I did a thing: hacking an old garage door opener

11 minute read

Way back in semester 1 of 2017, I did a (computer) security engineering course. Not because I was particularly interested in security, but because I thought it would be a fun way to pad out the rest of my computer science degree, and I was after a relatively easy course - I was doing my thesis that semester as well.

As part of the course assessments, we were asked to formulate a security-related technical challenge for ourselves, complete it before the end of semester and document it throughout. I ended up doing something I’ve always wanted to do: opening my garage door (without using its actual remote) by reverse engineering it.

The following blog post is basically all the blog posts I wrote documenting the project rolled into one. I wanted to give it a better home than the awful MOOC website it currently lives on, so now it’s here too.

Part 1: Getting to know the opener

This is my garage door opener:

B&D Controll-A-Door 4

It was installed way back in 2001, so it’s a pretty old model. It’s controlled by this remote:

B&D Controll-A-Door 4 remote

Now, since I was born sometime in the last century, I knew that the remote used radio waves to communicate with the opener. This meant that to reverse engineer the opener, I’d have to tune into the remote’s frequency and figure out what gets sent to the opener.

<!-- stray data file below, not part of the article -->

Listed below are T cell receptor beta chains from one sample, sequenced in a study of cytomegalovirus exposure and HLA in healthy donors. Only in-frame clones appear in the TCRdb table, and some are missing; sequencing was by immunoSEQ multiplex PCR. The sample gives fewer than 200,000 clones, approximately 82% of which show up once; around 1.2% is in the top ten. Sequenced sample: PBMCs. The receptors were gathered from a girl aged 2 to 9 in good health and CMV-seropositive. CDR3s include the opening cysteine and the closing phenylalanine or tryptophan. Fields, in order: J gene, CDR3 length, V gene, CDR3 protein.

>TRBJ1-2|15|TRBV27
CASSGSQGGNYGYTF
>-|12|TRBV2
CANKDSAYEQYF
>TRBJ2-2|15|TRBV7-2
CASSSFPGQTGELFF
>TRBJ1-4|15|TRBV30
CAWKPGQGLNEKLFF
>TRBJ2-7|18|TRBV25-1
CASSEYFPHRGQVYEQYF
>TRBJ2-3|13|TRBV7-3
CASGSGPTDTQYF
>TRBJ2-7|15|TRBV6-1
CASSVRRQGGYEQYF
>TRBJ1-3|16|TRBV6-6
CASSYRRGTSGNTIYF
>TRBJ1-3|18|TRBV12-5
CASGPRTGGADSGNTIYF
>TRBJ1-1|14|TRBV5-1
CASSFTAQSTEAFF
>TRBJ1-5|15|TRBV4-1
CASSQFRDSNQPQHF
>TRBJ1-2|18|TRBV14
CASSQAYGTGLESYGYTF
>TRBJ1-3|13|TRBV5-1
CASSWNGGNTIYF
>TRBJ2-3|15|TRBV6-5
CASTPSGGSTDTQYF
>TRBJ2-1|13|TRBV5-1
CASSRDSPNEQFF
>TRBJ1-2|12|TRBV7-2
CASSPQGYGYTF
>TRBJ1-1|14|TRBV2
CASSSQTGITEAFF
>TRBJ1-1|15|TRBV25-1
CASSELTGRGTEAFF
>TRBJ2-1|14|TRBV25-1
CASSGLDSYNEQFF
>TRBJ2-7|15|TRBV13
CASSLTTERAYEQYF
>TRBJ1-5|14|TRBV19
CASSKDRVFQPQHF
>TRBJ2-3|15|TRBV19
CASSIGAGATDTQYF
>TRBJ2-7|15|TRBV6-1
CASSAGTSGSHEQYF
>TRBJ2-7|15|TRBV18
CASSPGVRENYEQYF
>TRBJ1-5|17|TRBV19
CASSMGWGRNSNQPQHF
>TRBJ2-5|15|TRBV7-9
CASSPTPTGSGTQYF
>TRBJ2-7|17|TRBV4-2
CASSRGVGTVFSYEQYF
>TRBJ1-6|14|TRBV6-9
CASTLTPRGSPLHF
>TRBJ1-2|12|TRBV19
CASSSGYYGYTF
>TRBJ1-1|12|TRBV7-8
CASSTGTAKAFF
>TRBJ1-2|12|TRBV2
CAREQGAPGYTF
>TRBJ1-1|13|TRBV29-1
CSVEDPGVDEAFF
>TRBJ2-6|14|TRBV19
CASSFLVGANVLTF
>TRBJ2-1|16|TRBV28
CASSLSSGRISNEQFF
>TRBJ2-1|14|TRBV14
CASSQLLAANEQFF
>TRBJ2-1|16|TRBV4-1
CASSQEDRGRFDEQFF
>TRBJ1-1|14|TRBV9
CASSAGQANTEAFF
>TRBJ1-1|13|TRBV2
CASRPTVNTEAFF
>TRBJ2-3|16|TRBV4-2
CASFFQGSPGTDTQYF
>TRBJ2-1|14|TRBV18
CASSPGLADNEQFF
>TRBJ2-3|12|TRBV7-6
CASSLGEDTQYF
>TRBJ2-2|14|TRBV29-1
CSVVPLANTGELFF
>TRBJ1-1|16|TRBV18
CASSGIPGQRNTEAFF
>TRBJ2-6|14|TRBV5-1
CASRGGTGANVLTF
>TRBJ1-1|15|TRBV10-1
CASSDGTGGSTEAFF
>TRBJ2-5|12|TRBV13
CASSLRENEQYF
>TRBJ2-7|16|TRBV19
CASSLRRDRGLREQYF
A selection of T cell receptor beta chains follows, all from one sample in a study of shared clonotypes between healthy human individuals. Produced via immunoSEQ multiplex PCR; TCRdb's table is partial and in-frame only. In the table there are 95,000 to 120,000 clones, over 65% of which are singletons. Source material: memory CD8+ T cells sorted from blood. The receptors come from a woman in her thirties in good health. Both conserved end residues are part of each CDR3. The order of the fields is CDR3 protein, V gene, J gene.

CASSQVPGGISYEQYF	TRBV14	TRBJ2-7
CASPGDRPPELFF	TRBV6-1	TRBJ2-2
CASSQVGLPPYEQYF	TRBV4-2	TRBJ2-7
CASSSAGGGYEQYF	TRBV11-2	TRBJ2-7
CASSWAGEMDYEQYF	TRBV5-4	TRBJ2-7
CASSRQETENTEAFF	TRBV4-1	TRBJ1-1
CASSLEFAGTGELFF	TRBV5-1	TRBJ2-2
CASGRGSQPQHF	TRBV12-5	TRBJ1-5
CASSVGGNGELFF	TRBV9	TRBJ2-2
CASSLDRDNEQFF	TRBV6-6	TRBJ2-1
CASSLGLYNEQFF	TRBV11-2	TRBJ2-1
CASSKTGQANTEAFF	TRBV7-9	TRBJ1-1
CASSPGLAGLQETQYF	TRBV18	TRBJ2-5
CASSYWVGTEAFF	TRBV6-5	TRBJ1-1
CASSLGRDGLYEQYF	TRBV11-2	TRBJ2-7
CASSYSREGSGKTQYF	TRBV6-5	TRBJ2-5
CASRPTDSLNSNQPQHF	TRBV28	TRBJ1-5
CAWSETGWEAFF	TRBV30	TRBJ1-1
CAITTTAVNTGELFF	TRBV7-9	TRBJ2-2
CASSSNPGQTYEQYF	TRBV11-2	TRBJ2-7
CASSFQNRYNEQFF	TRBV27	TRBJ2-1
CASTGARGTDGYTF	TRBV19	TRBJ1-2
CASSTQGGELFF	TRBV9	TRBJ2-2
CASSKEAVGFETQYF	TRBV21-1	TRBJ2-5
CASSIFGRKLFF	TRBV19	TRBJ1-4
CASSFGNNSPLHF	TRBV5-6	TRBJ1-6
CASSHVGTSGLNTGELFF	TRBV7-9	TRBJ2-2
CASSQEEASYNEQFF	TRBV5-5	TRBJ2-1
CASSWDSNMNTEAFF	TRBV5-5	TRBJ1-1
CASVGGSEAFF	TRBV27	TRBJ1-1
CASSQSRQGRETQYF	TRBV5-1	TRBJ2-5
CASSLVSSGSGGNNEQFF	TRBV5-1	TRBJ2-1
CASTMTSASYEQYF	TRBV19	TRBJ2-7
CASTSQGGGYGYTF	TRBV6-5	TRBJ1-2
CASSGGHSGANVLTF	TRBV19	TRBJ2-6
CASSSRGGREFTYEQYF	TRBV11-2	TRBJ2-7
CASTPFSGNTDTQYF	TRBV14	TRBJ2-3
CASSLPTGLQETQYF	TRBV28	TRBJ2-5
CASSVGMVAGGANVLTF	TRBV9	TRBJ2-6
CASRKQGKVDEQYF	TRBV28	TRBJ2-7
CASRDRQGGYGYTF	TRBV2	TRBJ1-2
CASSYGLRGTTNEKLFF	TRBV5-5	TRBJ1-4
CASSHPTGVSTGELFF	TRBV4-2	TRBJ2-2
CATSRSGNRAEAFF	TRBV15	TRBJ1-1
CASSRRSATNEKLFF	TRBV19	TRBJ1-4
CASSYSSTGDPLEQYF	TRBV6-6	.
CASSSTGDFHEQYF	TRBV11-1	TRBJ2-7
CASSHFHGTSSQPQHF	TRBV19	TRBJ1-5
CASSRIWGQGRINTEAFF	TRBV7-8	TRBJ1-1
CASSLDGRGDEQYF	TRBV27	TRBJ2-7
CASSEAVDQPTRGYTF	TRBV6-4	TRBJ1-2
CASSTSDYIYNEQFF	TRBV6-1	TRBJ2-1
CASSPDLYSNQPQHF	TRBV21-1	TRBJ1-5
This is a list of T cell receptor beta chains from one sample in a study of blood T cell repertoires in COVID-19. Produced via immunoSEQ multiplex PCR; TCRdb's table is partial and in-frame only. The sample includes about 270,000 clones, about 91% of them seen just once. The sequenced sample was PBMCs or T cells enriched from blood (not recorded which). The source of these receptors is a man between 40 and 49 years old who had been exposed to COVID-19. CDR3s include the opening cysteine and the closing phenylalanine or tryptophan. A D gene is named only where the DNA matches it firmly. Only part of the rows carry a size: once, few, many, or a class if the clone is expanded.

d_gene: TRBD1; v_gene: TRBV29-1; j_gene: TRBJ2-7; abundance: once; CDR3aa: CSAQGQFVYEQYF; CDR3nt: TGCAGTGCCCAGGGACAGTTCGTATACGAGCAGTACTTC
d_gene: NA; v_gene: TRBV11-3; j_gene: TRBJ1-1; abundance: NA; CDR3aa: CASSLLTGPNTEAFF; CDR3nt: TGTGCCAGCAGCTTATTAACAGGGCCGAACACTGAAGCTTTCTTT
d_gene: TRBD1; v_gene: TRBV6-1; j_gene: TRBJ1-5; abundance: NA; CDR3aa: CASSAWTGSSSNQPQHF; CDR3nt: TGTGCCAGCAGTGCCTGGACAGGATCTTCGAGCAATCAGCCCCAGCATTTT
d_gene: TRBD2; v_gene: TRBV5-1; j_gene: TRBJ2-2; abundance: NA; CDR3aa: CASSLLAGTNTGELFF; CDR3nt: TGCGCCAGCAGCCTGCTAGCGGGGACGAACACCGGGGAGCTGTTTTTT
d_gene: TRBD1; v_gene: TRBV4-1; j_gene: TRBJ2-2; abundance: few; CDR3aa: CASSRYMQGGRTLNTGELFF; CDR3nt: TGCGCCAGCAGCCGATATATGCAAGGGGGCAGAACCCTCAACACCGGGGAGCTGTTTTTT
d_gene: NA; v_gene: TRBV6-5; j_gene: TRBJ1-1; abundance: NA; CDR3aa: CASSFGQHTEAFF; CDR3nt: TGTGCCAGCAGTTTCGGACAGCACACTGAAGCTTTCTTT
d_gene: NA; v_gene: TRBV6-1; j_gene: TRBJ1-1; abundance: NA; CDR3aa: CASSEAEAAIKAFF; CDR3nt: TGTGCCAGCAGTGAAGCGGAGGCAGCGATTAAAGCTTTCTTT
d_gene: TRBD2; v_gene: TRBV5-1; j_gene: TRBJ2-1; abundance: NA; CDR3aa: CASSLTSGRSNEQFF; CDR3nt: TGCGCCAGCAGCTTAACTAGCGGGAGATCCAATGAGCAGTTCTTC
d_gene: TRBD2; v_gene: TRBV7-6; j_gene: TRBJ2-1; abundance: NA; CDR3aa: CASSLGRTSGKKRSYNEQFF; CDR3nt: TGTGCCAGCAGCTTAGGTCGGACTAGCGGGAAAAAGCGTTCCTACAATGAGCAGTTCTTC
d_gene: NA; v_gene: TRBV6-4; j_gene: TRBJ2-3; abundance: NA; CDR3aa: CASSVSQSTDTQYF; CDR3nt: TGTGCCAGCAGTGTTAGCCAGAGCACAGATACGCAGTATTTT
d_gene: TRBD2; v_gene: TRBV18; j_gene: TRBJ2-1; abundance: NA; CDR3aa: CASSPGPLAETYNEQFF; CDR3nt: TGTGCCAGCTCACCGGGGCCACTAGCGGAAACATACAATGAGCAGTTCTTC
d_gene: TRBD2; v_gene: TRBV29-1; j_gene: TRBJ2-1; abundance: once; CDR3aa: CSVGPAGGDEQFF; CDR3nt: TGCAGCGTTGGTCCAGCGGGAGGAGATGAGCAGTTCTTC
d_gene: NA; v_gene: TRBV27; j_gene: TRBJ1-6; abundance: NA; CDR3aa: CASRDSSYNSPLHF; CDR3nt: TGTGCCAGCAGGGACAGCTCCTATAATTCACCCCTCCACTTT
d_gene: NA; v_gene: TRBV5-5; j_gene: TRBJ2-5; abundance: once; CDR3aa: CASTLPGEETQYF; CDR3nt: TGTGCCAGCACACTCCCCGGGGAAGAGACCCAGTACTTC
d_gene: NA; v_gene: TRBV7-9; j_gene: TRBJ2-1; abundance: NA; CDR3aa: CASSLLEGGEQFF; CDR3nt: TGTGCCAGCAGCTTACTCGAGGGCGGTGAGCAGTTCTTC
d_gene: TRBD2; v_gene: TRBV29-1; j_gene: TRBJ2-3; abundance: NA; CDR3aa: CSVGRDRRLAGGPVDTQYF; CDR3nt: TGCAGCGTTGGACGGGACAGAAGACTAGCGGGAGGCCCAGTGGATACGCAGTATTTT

First, to find the frequency. I read my garage door opener’s instruction manual to try and figure out which frequency it was transmitting on, since I can’t really sit there all day going through millions of frequencies. The manual said 433MHz. Apparently this is a pretty common frequency for this kind of application.

So I get my Ol’ Faithful RTL-SDR dongle out. (It’s called that because I’ve never used it for anything productive except listening to JJJ every once in a while, but it still works…) It’s just a USB dongle with a basic antenna attached to it.

RTL-SDR dongle

I load up SDR#, which is an application that allows me to use the dongle to listen on the airwaves and visualise what’s going on. Here’s me listening to JJJ (it’s a bit noisy):

SDRSharp tuned into Triple J

Enough about me listening to the radio though. I tune it to 433MHz and press my garage door opener remote a few times… voila!

SDRSharp tuned into 433MHz

It looks to be closer to 433.875MHz so I tune it closer:

SDRSharp tuned into 433.875MHz

I’ve hit paydirt! It’s a very well-defined signal that peaks in the vicinity of 433.875MHz (a little off, but I don’t get that much resolution when tuning the RTL-SDR).

I made an audio recording of it: